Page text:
Some prelim. surmising. Weather and wind not a causal factor. Crew incapacitation unlikely. Runaway stabiliser trim unlikely. Large loss of engine thrust highly likely. If fuel tanks were near empty, investigators will already know this. They will also know what engine parameters were during final approach and on impact. They will also know (assuming CVR was operating) what pilots were saying to each other.
It looks horribly like pilot(s) were tempted to attempt to extend/stretch glide to reach threshold. For whatever reason, the airspeed was allowed to decay as nose rose and aircraft reached its stall angle-of-attack. It then fell out of sky until tail impacted which caused forward fuselage to slam down with accelerated very high G forces possibly causing severe trauma to spine/neck of pilots and those pax. seated in front section. Possibly ruptured aorta.
As to why two professional pilots would permit airspeed to reduce to such a perilous state at very low altitude is very difficult to comprehend. I feel that "human factor" aspect may well be the major focus of the investigation process. The first thing most/all of us had drummed into our heads was: "maintain thy airspeed!" Like, hold the nose down to store sufficient energy to enable a flare to absorb the impact forces ALONG the ground...not INTO the ground.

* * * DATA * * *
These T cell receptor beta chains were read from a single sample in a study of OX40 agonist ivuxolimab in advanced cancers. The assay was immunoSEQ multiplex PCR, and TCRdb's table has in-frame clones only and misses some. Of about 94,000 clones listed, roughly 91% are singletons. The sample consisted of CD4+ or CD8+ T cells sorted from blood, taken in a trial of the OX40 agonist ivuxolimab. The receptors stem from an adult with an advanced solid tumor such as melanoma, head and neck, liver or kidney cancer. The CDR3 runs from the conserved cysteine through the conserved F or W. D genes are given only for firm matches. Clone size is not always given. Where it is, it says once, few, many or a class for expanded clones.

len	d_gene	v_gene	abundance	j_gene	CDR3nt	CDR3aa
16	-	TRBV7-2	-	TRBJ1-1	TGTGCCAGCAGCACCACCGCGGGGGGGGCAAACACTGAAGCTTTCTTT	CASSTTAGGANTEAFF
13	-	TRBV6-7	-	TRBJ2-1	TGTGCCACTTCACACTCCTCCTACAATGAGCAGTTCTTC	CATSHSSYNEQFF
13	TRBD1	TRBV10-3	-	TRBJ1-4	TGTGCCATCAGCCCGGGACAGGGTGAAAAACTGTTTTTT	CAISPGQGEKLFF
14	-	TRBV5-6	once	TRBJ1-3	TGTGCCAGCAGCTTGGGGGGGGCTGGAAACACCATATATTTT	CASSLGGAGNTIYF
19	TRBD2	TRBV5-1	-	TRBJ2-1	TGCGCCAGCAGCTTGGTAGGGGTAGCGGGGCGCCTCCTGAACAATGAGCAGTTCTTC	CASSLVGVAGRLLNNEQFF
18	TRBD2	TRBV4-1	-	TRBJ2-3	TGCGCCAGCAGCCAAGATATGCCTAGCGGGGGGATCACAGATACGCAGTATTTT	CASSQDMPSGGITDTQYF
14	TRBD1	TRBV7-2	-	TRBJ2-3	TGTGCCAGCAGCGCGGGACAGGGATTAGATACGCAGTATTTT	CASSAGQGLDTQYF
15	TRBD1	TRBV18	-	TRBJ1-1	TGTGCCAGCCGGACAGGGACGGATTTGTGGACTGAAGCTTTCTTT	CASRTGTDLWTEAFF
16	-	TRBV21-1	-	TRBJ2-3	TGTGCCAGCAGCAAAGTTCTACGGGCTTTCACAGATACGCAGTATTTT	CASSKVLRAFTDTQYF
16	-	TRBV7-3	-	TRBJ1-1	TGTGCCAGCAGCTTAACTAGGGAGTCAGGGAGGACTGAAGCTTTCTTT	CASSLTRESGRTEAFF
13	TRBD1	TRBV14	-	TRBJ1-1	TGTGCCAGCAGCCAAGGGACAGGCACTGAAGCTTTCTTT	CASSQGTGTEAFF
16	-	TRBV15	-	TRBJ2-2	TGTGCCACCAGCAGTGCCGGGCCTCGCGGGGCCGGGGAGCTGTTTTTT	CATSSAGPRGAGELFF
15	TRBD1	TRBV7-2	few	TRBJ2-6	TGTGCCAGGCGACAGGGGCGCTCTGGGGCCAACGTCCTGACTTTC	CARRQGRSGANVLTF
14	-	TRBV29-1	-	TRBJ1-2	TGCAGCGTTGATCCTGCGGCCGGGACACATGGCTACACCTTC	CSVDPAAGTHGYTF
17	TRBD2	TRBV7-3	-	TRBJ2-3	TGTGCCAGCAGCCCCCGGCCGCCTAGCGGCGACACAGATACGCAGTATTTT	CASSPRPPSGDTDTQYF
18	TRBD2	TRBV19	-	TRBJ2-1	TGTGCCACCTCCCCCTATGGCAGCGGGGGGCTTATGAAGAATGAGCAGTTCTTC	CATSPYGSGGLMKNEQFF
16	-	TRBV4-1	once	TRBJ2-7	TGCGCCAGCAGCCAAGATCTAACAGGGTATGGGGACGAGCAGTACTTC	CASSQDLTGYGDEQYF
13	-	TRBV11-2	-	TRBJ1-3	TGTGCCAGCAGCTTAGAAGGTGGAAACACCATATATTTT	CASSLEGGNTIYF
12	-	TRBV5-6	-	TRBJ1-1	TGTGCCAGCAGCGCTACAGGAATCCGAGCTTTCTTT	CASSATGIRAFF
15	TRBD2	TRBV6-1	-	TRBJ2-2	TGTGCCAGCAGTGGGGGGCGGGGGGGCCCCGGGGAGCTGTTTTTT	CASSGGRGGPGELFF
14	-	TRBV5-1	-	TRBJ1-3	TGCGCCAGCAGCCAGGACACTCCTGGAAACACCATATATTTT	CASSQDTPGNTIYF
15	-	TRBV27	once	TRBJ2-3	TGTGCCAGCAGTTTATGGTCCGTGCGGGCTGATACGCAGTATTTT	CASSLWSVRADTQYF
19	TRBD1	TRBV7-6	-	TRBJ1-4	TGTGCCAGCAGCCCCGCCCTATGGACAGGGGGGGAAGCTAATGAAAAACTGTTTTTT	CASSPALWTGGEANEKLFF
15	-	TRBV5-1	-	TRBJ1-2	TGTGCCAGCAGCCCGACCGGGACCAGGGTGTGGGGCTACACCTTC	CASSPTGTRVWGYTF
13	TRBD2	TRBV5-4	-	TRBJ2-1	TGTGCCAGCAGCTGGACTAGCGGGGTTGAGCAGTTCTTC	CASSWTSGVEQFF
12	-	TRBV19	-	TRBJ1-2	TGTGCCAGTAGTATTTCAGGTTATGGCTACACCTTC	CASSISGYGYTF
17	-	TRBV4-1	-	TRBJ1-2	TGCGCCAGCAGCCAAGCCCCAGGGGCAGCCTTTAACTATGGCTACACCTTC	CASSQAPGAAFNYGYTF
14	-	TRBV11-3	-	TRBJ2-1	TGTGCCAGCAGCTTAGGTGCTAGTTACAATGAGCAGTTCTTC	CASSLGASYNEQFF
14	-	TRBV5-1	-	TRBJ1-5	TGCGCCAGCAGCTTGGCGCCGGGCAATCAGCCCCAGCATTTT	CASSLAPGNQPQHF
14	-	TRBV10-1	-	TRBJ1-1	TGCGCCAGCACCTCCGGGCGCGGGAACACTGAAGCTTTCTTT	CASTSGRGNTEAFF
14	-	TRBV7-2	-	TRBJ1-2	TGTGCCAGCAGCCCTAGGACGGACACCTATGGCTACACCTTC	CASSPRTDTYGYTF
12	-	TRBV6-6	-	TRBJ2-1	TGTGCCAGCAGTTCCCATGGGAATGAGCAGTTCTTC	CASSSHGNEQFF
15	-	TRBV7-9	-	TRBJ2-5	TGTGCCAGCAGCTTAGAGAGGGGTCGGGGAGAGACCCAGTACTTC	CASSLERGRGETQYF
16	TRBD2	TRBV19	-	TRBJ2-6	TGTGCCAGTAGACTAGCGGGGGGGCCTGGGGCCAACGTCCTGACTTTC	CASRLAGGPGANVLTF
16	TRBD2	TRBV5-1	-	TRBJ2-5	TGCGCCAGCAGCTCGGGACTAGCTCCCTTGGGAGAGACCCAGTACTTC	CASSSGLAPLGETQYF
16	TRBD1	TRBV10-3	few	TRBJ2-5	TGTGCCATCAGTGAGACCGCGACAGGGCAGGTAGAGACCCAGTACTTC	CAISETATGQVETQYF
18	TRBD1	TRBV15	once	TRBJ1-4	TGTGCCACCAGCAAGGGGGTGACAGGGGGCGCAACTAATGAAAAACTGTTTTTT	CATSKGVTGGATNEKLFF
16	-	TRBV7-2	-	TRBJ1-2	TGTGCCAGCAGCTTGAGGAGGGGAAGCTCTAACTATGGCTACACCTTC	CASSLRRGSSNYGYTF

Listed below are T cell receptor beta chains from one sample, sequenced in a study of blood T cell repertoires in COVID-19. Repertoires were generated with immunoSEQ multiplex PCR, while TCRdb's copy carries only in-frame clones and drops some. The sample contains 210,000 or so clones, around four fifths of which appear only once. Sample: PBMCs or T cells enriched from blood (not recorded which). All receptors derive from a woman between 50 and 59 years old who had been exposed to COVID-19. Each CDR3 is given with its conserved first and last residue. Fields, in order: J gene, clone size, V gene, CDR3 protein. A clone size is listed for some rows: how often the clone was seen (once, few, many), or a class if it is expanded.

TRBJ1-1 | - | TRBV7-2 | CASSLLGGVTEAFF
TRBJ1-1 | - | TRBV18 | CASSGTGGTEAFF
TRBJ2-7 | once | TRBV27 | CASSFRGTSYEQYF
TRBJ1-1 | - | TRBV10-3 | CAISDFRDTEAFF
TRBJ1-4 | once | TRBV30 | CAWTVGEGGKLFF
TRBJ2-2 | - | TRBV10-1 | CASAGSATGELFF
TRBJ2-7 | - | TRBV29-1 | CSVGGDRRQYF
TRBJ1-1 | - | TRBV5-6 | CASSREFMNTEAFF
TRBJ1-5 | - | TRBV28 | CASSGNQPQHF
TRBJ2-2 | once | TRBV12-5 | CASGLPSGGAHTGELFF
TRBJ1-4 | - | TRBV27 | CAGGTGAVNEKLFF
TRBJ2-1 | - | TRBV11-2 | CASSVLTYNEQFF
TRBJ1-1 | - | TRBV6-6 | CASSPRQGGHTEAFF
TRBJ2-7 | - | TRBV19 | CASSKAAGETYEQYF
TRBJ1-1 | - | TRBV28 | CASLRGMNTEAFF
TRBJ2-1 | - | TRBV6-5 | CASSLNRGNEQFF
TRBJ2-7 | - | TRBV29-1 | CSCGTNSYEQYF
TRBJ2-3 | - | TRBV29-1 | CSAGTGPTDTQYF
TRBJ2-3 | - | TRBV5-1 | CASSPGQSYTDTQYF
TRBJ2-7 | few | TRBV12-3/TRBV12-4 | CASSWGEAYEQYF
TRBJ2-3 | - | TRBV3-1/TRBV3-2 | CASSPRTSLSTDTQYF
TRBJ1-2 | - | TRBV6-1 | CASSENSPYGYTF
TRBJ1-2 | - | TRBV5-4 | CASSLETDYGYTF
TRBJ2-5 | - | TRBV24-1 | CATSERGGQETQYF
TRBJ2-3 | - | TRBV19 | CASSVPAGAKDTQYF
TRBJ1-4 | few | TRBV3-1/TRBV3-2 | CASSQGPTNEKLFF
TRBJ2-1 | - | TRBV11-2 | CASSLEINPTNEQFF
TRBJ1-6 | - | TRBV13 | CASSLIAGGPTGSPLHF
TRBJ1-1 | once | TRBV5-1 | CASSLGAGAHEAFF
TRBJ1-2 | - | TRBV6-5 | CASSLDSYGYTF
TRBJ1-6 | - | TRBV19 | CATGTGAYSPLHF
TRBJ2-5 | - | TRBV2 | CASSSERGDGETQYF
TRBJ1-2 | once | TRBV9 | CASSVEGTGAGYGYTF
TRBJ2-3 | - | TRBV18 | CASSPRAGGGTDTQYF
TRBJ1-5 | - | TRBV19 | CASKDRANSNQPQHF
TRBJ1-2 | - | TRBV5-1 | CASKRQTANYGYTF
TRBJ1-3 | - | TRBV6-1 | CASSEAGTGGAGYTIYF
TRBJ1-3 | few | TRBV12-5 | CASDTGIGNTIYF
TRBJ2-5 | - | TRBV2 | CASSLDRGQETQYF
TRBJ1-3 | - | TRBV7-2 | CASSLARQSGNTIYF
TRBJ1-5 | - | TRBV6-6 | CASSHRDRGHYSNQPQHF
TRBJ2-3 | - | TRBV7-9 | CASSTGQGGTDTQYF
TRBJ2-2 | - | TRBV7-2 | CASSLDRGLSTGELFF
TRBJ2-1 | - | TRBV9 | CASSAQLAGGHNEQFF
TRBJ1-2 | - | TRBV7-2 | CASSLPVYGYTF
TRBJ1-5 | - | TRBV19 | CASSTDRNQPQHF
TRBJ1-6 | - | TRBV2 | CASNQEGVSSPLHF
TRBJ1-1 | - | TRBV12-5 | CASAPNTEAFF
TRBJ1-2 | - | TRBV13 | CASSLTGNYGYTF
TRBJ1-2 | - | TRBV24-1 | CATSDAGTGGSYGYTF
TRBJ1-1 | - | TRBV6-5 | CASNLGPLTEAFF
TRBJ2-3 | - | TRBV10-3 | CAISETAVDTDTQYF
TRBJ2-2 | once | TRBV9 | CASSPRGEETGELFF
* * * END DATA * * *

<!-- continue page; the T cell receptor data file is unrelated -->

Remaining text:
Blame the dead pilots you say? That's been done before many times to deflect the blame from where it is due. What is your agenda?
Do you recall ever, a muslim being able to say that their pilot/pilots did any thing wrong?
never! it is allways the aircraft or somebody else.
so some one sitting in istanbul or ankara who has no other facts then the those we all see, goes out to the public and say that he has the answer.
b.t.w, I have 10 years on the 737NG , many landings in AMS. 2 minutes diff between aircrafts is STD, all over europe and the globe, never had an issue that ended up violently. also, the reported wind is 210/11 that means 30 deg from the R side, pushing the turb to the left thus reducing the overall effect.
see also the reaction of local officials in the egypt air crash on the 767 flight from the US to CAI. they are still saying that the 767 elevetor is to blame.
over here it looks like a power loss from some reason.
there where some cases of fuel leak on 737NG.
the combination of luch of power, intact fan blades, low airspeed, leads somewhere..